I have a new short story out, “Lost & Found,” in the sixth annual installment of writer/editor Alex Shvartsman’s popular Unidentified Funny Objects series.
My story in UFO5 was a satirical mash-up of The X-Files, Star Trek, Star Wars, Dr. Who, and the classic movie, Casablanca. “The ∏ Files” (“The Pi Files”), featuring Special Agents Mully and Scalder, was great fun to write.
This time, though, my story for UFO6 is a little more personal.
I used to work part-time at a community newspaper. It should have been a great job. The hours, the location, the work, the community, and the rest of the staff were all pleasant, and the pay was okay.
Unfortunately, though, the boss (who was the editor, publisher, and owner of the paper) was an incredibly toxic person, which made working there miserable and stressful, despite all the positive attributes the place otherwise had. In addition to his stunning incompetence, he was also prone to frequent tantrums and irrational rages, he was jaw-droppingly rude, and he regularly insulted and gaslighted the staff.
Unsurprisingly, the place had a comically high turnover rate. Departures were an even mix of quitting and getting fired. I was only there for a few months before I was fired, during which time we ran through 5 office managers, for example. One very nice person quit after just one day, telling me as she left how appalled and astounded she was by the boss’ behavior.
Well, at one point, the boss wanted to print some “joke” stories in the newspaper. He presented staffers with a few real news stories that he wanted us to riff on. I selected one about NASA, wrote my story as directed, and turned it in. After reading it, the boss informed me that this story was not at all what he had wanted. In fact, it was what he had asked for, but now he was asking for something else. So I wrote what I was asked for. He sent it back to me with some notes. I revised the material in accordance with the notes and turned it in. Now he gave me all-new feedback, stuff he had not said on any previous iteration, and had me revise it again. I did so. And then he did the same thing again.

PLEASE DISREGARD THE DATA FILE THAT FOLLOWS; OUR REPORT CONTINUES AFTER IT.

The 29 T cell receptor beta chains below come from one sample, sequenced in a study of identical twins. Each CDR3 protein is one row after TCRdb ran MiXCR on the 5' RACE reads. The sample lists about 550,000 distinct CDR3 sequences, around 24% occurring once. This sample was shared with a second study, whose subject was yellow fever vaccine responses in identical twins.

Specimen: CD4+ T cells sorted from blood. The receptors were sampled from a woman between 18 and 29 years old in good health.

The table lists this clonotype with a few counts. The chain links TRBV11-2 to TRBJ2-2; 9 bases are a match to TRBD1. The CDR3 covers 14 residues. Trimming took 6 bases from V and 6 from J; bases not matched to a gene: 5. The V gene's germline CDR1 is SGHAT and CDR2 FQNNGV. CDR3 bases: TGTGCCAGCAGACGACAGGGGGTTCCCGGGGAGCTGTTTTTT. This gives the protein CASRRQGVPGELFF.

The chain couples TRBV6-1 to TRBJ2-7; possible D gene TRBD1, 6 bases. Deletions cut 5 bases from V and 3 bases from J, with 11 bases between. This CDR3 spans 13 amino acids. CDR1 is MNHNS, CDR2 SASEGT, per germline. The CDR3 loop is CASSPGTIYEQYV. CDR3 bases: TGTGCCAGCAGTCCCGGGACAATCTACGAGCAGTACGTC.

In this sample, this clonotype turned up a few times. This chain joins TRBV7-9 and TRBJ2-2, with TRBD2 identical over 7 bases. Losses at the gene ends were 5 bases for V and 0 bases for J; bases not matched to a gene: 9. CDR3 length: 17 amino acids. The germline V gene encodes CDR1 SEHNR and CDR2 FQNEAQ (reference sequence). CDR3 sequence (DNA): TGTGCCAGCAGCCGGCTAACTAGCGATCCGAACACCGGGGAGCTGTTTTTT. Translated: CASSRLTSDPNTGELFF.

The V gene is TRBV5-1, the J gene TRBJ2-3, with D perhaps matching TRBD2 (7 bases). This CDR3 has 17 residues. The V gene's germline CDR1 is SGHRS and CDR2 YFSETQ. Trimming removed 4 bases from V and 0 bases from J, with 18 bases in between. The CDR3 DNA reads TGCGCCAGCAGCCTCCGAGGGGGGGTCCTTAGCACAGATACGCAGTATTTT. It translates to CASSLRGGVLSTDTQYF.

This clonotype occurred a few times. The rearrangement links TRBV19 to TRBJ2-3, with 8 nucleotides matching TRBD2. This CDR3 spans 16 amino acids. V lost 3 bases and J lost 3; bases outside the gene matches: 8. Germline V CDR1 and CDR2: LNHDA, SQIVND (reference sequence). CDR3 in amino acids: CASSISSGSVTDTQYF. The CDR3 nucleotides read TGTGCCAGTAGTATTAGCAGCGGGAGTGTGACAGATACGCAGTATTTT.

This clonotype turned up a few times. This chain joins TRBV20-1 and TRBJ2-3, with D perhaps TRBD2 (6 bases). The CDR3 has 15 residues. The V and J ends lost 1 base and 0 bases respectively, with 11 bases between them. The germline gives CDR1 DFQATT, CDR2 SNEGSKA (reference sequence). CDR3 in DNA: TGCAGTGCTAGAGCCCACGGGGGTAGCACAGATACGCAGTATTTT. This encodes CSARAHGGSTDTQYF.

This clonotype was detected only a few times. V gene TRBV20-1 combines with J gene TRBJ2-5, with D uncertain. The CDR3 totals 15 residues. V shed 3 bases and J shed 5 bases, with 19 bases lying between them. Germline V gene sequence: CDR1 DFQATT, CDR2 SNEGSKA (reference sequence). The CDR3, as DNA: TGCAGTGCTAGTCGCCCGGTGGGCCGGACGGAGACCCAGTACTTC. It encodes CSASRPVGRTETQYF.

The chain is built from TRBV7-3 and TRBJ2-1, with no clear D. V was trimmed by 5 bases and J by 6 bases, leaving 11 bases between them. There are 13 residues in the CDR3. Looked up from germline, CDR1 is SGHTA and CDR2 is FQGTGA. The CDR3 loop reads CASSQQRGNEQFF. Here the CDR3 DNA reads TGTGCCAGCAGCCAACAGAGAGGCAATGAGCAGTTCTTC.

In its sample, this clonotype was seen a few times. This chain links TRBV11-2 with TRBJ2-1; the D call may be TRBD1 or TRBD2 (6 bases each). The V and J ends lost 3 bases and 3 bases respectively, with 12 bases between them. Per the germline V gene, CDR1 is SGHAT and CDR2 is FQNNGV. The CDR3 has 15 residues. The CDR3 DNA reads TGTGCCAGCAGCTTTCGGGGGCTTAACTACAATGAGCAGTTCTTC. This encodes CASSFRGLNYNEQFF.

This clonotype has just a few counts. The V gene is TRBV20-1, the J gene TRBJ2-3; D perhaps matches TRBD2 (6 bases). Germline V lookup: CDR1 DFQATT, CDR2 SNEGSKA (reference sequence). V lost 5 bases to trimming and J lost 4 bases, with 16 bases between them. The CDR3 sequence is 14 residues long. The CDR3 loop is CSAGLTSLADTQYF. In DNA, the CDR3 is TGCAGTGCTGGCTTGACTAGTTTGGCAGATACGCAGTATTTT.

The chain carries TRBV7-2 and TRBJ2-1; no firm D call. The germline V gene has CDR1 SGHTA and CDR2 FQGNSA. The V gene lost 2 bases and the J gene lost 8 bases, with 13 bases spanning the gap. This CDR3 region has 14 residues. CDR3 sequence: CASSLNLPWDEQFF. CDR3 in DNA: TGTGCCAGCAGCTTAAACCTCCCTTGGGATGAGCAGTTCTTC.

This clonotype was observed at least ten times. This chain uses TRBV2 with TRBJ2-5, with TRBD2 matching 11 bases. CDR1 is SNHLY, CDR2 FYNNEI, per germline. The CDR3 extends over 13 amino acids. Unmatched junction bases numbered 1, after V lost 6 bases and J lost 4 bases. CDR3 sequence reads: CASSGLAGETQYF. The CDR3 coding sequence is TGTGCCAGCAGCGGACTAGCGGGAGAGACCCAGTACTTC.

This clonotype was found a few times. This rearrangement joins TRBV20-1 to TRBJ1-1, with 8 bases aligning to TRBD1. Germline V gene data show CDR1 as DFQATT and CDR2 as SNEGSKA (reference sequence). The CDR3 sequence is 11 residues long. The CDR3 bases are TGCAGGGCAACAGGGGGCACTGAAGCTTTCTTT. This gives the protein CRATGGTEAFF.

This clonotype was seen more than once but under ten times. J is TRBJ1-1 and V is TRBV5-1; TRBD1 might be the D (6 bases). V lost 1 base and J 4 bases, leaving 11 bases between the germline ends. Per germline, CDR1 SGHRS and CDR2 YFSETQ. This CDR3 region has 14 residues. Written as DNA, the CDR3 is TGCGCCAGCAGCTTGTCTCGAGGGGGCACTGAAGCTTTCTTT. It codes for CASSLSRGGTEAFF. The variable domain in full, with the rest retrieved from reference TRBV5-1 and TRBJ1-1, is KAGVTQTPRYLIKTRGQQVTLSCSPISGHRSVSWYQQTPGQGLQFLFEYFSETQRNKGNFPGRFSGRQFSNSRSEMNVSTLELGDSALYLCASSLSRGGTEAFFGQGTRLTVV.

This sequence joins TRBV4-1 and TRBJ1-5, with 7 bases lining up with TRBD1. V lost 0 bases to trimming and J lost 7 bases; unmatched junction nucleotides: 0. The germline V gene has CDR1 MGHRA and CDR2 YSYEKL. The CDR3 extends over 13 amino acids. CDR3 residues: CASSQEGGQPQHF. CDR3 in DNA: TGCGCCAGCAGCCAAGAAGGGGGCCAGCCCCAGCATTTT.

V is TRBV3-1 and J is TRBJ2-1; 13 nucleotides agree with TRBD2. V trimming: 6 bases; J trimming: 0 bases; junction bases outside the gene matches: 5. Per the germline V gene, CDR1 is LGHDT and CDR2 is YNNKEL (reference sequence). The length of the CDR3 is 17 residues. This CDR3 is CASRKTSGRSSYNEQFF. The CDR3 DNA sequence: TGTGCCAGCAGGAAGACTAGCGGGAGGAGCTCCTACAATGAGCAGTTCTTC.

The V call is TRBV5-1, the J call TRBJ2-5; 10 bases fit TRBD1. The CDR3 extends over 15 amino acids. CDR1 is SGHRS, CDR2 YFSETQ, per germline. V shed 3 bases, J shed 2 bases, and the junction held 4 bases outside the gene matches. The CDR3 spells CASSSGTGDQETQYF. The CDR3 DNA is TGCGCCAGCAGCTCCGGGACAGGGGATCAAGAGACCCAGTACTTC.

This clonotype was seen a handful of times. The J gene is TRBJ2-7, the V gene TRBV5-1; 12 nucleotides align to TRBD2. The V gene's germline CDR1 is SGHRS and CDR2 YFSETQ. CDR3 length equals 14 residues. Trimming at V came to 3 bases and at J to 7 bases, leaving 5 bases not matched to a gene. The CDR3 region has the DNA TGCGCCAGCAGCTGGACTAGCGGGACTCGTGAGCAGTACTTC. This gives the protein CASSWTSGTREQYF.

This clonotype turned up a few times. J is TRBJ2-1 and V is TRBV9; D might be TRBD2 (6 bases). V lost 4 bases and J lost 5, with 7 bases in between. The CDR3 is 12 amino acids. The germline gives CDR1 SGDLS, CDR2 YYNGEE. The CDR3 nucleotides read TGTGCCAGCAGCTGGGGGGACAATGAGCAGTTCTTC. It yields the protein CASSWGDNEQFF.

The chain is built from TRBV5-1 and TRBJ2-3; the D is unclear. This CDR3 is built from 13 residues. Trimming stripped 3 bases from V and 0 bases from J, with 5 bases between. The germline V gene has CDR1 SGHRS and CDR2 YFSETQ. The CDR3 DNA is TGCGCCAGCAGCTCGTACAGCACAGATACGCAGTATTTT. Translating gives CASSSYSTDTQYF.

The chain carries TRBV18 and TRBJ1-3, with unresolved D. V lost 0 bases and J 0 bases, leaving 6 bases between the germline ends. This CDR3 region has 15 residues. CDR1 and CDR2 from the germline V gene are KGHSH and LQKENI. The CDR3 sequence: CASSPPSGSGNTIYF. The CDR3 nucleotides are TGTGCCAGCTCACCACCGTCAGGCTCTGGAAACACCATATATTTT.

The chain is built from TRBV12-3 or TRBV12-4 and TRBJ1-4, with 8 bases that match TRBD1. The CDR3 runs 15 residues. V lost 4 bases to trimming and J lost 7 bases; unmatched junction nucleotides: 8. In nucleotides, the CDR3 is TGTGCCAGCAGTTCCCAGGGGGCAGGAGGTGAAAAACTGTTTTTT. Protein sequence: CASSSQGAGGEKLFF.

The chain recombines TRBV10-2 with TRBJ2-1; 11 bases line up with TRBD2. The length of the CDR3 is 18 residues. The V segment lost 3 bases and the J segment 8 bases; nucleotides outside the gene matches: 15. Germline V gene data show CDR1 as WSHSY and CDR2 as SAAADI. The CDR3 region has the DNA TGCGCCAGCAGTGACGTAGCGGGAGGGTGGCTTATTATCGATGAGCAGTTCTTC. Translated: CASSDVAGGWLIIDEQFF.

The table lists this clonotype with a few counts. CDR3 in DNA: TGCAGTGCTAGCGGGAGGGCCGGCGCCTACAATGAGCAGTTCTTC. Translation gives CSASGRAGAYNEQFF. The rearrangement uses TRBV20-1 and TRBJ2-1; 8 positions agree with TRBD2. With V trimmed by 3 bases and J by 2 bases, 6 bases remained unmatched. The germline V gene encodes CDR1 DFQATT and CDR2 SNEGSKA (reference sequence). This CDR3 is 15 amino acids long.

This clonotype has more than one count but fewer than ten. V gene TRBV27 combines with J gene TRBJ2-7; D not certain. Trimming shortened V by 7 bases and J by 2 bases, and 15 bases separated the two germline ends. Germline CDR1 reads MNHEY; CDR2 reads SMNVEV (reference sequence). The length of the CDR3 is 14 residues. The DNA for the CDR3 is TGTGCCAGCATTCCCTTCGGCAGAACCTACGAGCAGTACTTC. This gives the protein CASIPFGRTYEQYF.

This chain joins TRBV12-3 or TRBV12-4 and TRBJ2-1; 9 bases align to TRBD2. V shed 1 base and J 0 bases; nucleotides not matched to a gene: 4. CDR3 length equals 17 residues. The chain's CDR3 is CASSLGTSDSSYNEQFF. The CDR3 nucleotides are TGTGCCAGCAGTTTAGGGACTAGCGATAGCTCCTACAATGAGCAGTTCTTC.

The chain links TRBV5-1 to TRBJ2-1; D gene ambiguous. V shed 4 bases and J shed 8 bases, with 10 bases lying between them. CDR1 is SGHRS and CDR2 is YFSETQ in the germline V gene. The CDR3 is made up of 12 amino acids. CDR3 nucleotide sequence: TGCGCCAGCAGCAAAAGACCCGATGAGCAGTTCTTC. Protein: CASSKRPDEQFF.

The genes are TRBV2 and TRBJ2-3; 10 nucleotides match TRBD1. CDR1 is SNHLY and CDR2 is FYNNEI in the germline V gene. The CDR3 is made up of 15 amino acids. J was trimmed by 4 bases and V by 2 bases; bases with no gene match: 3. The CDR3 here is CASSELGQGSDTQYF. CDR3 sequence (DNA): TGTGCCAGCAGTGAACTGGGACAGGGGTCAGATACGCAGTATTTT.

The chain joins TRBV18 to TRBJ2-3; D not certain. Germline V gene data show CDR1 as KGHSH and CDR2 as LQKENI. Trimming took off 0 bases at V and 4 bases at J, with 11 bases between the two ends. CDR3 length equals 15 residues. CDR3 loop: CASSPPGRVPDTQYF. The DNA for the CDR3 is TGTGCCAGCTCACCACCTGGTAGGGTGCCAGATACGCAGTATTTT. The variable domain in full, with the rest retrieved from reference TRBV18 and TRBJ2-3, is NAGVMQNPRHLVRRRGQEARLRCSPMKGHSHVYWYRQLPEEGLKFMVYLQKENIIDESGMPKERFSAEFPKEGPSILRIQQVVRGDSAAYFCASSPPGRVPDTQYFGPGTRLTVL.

Next, he told me to start all over from scratch. He couldn’t articulate why, he just knew he wanted something else. I pointed out that I had already done 5 versions. He said I would probably have to do 10 or 12 versions before we were done.
It was the “I don’t know what I want, but I’ll know it when I see it” school of editing. I had consoled various writers friends about situations like this over the years, but this was the first time I had dealt with it myself. This is a well-known gambit of completely incompetent and/or malicious editors, and it always goes very badly for the writer.
Then he told me I didn’t know how to write humor. He also said I wasn’t creative. He gave me a contemptuous look and said, “Aren’t you supposed to be a science fiction writer or something?”
At which point, I finally lost my temper. I don’t remember exactly what I said, though I do recall working into my tirade the information that I’d never before been asked for 5 rewrites because I’d never before worked with such an incompetent editor. I took my work away from him and stalked out of his office after telling him my next version of it would be final, period.
Not long after that, I later learned, he posted a want-ad for someone to fill my position, and after he arranged a start date with the new hire, he fired me.
The sad part, so to speak, was that the pieces he kept spiking were funny, and none of them ever saw the light of day.
So when Alex Shvartsman asked me to participate in UFO6, I decided to turn my ideas for that article into a short story. The result is “Lost & Found,” in which some surprising visitors emerge from a UFO orbiting Earth.
And apparently someone thinks I can write humor, since Imagine A Book SF gave my story 5 stars and said, “So many different layers of humor. Wonderful.”
Yep, getting published is still the best revenge.